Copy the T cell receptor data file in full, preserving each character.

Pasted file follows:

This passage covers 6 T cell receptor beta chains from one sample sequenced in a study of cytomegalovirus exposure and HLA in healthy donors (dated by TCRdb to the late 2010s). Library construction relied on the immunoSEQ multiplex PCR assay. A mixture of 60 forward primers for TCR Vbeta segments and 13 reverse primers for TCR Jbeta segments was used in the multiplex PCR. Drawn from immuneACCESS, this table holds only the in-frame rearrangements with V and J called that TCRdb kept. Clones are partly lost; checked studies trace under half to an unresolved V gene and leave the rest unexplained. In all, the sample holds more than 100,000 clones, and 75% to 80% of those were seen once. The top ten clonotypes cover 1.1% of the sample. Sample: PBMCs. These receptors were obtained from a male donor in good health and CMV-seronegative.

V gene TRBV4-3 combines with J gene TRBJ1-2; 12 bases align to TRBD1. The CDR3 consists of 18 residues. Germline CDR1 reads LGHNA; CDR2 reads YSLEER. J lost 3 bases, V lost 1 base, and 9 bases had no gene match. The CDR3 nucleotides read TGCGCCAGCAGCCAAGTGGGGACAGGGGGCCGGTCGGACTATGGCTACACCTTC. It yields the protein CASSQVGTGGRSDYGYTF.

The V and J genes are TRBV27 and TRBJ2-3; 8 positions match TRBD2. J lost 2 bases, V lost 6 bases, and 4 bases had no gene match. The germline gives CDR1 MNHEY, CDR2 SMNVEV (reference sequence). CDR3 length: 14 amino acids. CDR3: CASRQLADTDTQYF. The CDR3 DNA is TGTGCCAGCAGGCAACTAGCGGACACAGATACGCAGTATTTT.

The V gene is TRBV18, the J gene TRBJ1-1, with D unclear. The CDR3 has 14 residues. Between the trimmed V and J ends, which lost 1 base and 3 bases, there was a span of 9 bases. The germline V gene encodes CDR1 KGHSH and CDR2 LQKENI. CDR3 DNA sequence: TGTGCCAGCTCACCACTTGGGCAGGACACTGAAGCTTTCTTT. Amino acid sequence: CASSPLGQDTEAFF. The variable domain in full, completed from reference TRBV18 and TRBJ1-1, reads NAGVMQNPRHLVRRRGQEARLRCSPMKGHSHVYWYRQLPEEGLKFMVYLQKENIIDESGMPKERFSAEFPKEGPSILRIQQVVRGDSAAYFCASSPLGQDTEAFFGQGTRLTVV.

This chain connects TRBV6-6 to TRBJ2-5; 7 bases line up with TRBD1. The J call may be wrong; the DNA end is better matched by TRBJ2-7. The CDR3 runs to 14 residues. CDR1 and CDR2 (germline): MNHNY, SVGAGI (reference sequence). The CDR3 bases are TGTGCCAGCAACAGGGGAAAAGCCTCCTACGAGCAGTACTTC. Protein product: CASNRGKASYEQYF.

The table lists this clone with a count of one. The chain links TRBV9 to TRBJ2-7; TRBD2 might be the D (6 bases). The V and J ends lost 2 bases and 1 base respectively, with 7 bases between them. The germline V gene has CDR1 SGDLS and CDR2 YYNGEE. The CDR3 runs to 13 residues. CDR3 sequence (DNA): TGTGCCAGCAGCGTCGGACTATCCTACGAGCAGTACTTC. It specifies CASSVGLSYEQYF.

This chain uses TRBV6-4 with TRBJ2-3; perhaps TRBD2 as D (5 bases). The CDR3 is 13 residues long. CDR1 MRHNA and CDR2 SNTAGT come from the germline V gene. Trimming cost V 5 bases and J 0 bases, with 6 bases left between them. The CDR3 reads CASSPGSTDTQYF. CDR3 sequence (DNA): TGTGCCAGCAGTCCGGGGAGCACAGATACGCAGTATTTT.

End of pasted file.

This passage covers 6 T cell receptor beta chains from one sample sequenced in a study of cytomegalovirus exposure and HLA in healthy donors (dated by TCRdb to the late 2010s). Library construction relied on the immunoSEQ multiplex PCR assay. A mixture of 60 forward primers for TCR Vbeta segments and 13 reverse primers for TCR Jbeta segments was used in the multiplex PCR. Drawn from immuneACCESS, this table holds only the in-frame rearrangements with V and J called that TCRdb kept. Clones are partly lost; checked studies trace under half to an unresolved V gene and leave the rest unexplained. In all, the sample holds more than 100,000 clones, and 75% to 80% of those were seen once. The top ten clonotypes cover 1.1% of the sample. Sample: PBMCs. These receptors were obtained from a male donor in good health and CMV-seronegative.

V gene TRBV4-3 combines with J gene TRBJ1-2; 12 bases align to TRBD1. The CDR3 consists of 18 residues. Germline CDR1 reads LGHNA; CDR2 reads YSLEER. J lost 3 bases, V lost 1 base, and 9 bases had no gene match. The CDR3 nucleotides read TGCGCCAGCAGCCAAGTGGGGACAGGGGGCCGGTCGGACTATGGCTACACCTTC. It yields the protein CASSQVGTGGRSDYGYTF.

The V and J genes are TRBV27 and TRBJ2-3; 8 positions match TRBD2. J lost 2 bases, V lost 6 bases, and 4 bases had no gene match. The germline gives CDR1 MNHEY, CDR2 SMNVEV (reference sequence). CDR3 length: 14 amino acids. CDR3: CASRQLADTDTQYF. The CDR3 DNA is TGTGCCAGCAGGCAACTAGCGGACACAGATACGCAGTATTTT.

The V gene is TRBV18, the J gene TRBJ1-1, with D unclear. The CDR3 has 14 residues. Between the trimmed V and J ends, which lost 1 base and 3 bases, there was a span of 9 bases. The germline V gene encodes CDR1 KGHSH and CDR2 LQKENI. CDR3 DNA sequence: TGTGCCAGCTCACCACTTGGGCAGGACACTGAAGCTTTCTTT. Amino acid sequence: CASSPLGQDTEAFF. The variable domain in full, completed from reference TRBV18 and TRBJ1-1, reads NAGVMQNPRHLVRRRGQEARLRCSPMKGHSHVYWYRQLPEEGLKFMVYLQKENIIDESGMPKERFSAEFPKEGPSILRIQQVVRGDSAAYFCASSPLGQDTEAFFGQGTRLTVV.

This chain connects TRBV6-6 to TRBJ2-5; 7 bases line up with TRBD1. The J call may be wrong; the DNA end is better matched by TRBJ2-7. The CDR3 runs to 14 residues. CDR1 and CDR2 (germline): MNHNY, SVGAGI (reference sequence). The CDR3 bases are TGTGCCAGCAACAGGGGAAAAGCCTCCTACGAGCAGTACTTC. Protein product: CASNRGKASYEQYF.

The table lists this clone with a count of one. The chain links TRBV9 to TRBJ2-7; TRBD2 might be the D (6 bases). The V and J ends lost 2 bases and 1 base respectively, with 7 bases between them. The germline V gene has CDR1 SGDLS and CDR2 YYNGEE. The CDR3 runs to 13 residues. CDR3 sequence (DNA): TGTGCCAGCAGCGTCGGACTATCCTACGAGCAGTACTTC. It specifies CASSVGLSYEQYF.

This chain uses TRBV6-4 with TRBJ2-3; perhaps TRBD2 as D (5 bases). The CDR3 is 13 residues long. CDR1 MRHNA and CDR2 SNTAGT come from the germline V gene. Trimming cost V 5 bases and J 0 bases, with 6 bases left between them. The CDR3 reads CASSPGSTDTQYF. CDR3 sequence (DNA): TGTGCCAGCAGTCCGGGGAGCACAGATACGCAGTATTTT.